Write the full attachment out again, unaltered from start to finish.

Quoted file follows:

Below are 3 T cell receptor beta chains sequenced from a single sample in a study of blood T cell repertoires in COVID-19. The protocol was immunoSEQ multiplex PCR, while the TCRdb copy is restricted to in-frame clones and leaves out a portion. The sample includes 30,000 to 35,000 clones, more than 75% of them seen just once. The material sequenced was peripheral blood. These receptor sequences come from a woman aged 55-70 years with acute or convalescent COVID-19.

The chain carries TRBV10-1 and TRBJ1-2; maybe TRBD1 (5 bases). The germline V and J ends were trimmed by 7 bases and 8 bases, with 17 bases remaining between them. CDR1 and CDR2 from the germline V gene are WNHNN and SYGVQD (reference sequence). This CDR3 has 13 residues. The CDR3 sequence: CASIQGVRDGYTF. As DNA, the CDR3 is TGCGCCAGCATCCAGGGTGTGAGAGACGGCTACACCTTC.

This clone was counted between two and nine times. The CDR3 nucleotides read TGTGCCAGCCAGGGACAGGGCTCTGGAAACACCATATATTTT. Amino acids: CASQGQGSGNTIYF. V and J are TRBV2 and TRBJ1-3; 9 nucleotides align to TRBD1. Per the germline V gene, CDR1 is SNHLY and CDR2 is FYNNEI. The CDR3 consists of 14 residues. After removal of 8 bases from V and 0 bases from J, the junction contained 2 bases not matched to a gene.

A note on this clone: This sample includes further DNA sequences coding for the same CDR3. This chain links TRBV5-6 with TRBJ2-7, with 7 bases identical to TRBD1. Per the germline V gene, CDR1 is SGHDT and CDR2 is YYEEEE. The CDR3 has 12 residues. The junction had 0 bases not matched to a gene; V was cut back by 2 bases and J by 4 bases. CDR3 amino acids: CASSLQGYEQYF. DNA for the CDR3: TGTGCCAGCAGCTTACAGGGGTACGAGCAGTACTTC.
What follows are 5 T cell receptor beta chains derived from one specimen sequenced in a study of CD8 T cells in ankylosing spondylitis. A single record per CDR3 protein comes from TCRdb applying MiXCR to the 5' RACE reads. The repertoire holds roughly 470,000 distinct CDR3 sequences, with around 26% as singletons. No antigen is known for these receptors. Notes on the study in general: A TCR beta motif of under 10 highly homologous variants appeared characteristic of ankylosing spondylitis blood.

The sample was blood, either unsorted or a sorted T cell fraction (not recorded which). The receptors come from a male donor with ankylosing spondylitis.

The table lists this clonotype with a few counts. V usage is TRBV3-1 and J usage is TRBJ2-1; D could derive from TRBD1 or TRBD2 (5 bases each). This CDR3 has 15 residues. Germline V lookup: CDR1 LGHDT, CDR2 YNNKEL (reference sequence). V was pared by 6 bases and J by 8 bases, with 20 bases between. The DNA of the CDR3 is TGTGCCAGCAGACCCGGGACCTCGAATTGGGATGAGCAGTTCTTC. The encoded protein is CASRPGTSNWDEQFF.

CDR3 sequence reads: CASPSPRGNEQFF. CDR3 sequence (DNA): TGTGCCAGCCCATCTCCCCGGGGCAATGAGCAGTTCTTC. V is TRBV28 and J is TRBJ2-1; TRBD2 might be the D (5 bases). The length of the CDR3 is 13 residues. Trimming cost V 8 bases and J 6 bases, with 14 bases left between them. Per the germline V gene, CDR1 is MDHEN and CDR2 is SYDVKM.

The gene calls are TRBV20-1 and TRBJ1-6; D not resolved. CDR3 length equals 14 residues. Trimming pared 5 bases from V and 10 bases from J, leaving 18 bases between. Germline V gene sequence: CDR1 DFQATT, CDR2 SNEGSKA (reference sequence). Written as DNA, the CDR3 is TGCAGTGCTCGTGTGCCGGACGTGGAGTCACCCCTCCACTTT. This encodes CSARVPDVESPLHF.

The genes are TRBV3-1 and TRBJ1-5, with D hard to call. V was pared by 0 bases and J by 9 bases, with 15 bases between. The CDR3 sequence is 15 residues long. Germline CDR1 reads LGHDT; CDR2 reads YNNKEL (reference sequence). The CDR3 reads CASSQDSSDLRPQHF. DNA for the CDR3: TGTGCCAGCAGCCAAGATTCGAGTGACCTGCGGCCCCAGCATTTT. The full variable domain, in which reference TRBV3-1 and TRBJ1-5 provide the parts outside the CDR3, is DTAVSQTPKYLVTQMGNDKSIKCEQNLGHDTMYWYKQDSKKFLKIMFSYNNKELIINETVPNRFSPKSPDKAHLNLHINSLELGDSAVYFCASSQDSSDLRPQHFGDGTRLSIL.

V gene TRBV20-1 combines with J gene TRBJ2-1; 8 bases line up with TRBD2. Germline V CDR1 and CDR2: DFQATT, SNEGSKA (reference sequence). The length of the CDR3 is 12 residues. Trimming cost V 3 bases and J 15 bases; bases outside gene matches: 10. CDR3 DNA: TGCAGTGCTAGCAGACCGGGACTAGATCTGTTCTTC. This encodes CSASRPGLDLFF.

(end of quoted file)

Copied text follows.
Below are 3 T cell receptor beta chains sequenced from a single sample in a study of blood T cell repertoires in COVID-19. The protocol was immunoSEQ multiplex PCR, while the TCRdb copy is restricted to in-frame clones and leaves out a portion. The sample includes 30,000 to 35,000 clones, more than 75% of them seen just once. The material sequenced was peripheral blood. These receptor sequences come from a woman aged 55-70 years with acute or convalescent COVID-19.

The chain carries TRBV10-1 and TRBJ1-2; maybe TRBD1 (5 bases). The germline V and J ends were trimmed by 7 bases and 8 bases, with 17 bases remaining between them. CDR1 and CDR2 from the germline V gene are WNHNN and SYGVQD (reference sequence). This CDR3 has 13 residues. The CDR3 sequence: CASIQGVRDGYTF. As DNA, the CDR3 is TGCGCCAGCATCCAGGGTGTGAGAGACGGCTACACCTTC.

This clone was counted between two and nine times. The CDR3 nucleotides read TGTGCCAGCCAGGGACAGGGCTCTGGAAACACCATATATTTT. Amino acids: CASQGQGSGNTIYF. V and J are TRBV2 and TRBJ1-3; 9 nucleotides align to TRBD1. Per the germline V gene, CDR1 is SNHLY and CDR2 is FYNNEI. The CDR3 consists of 14 residues. After removal of 8 bases from V and 0 bases from J, the junction contained 2 bases not matched to a gene.

A note on this clone: This sample includes further DNA sequences coding for the same CDR3. This chain links TRBV5-6 with TRBJ2-7, with 7 bases identical to TRBD1. Per the germline V gene, CDR1 is SGHDT and CDR2 is YYEEEE. The CDR3 has 12 residues. The junction had 0 bases not matched to a gene; V was cut back by 2 bases and J by 4 bases. CDR3 amino acids: CASSLQGYEQYF. DNA for the CDR3: TGTGCCAGCAGCTTACAGGGGTACGAGCAGTACTTC.
What follows are 5 T cell receptor beta chains derived from one specimen sequenced in a study of CD8 T cells in ankylosing spondylitis. A single record per CDR3 protein comes from TCRdb applying MiXCR to the 5' RACE reads. The repertoire holds roughly 470,000 distinct CDR3 sequences, with around 26% as singletons. No antigen is known for these receptors. Notes on the study in general: A TCR beta motif of under 10 highly homologous variants appeared characteristic of ankylosing spondylitis blood.

The sample was blood, either unsorted or a sorted T cell fraction (not recorded which). The receptors come from a male donor with ankylosing spondylitis.

The table lists this clonotype with a few counts. V usage is TRBV3-1 and J usage is TRBJ2-1; D could derive from TRBD1 or TRBD2 (5 bases each). This CDR3 has 15 residues. Germline V lookup: CDR1 LGHDT, CDR2 YNNKEL (reference sequence). V was pared by 6 bases and J by 8 bases, with 20 bases between. The DNA of the CDR3 is TGTGCCAGCAGACCCGGGACCTCGAATTGGGATGAGCAGTTCTTC. The encoded protein is CASRPGTSNWDEQFF.

CDR3 sequence reads: CASPSPRGNEQFF. CDR3 sequence (DNA): TGTGCCAGCCCATCTCCCCGGGGCAATGAGCAGTTCTTC. V is TRBV28 and J is TRBJ2-1; TRBD2 might be the D (5 bases). The length of the CDR3 is 13 residues. Trimming cost V 8 bases and J 6 bases, with 14 bases left between them. Per the germline V gene, CDR1 is MDHEN and CDR2 is SYDVKM.

The gene calls are TRBV20-1 and TRBJ1-6; D not resolved. CDR3 length equals 14 residues. Trimming pared 5 bases from V and 10 bases from J, leaving 18 bases between. Germline V gene sequence: CDR1 DFQATT, CDR2 SNEGSKA (reference sequence). Written as DNA, the CDR3 is TGCAGTGCTCGTGTGCCGGACGTGGAGTCACCCCTCCACTTT. This encodes CSARVPDVESPLHF.

The genes are TRBV3-1 and TRBJ1-5, with D hard to call. V was pared by 0 bases and J by 9 bases, with 15 bases between. The CDR3 sequence is 15 residues long. Germline CDR1 reads LGHDT; CDR2 reads YNNKEL (reference sequence). The CDR3 reads CASSQDSSDLRPQHF. DNA for the CDR3: TGTGCCAGCAGCCAAGATTCGAGTGACCTGCGGCCCCAGCATTTT. The full variable domain, in which reference TRBV3-1 and TRBJ1-5 provide the parts outside the CDR3, is DTAVSQTPKYLVTQMGNDKSIKCEQNLGHDTMYWYKQDSKKFLKIMFSYNNKELIINETVPNRFSPKSPDKAHLNLHINSLELGDSAVYFCASSQDSSDLRPQHFGDGTRLSIL.

V gene TRBV20-1 combines with J gene TRBJ2-1; 8 bases line up with TRBD2. Germline V CDR1 and CDR2: DFQATT, SNEGSKA (reference sequence). The length of the CDR3 is 12 residues. Trimming cost V 3 bases and J 15 bases; bases outside gene matches: 10. CDR3 DNA: TGCAGTGCTAGCAGACCGGGACTAGATCTGTTCTTC. This encodes CSASRPGLDLFF.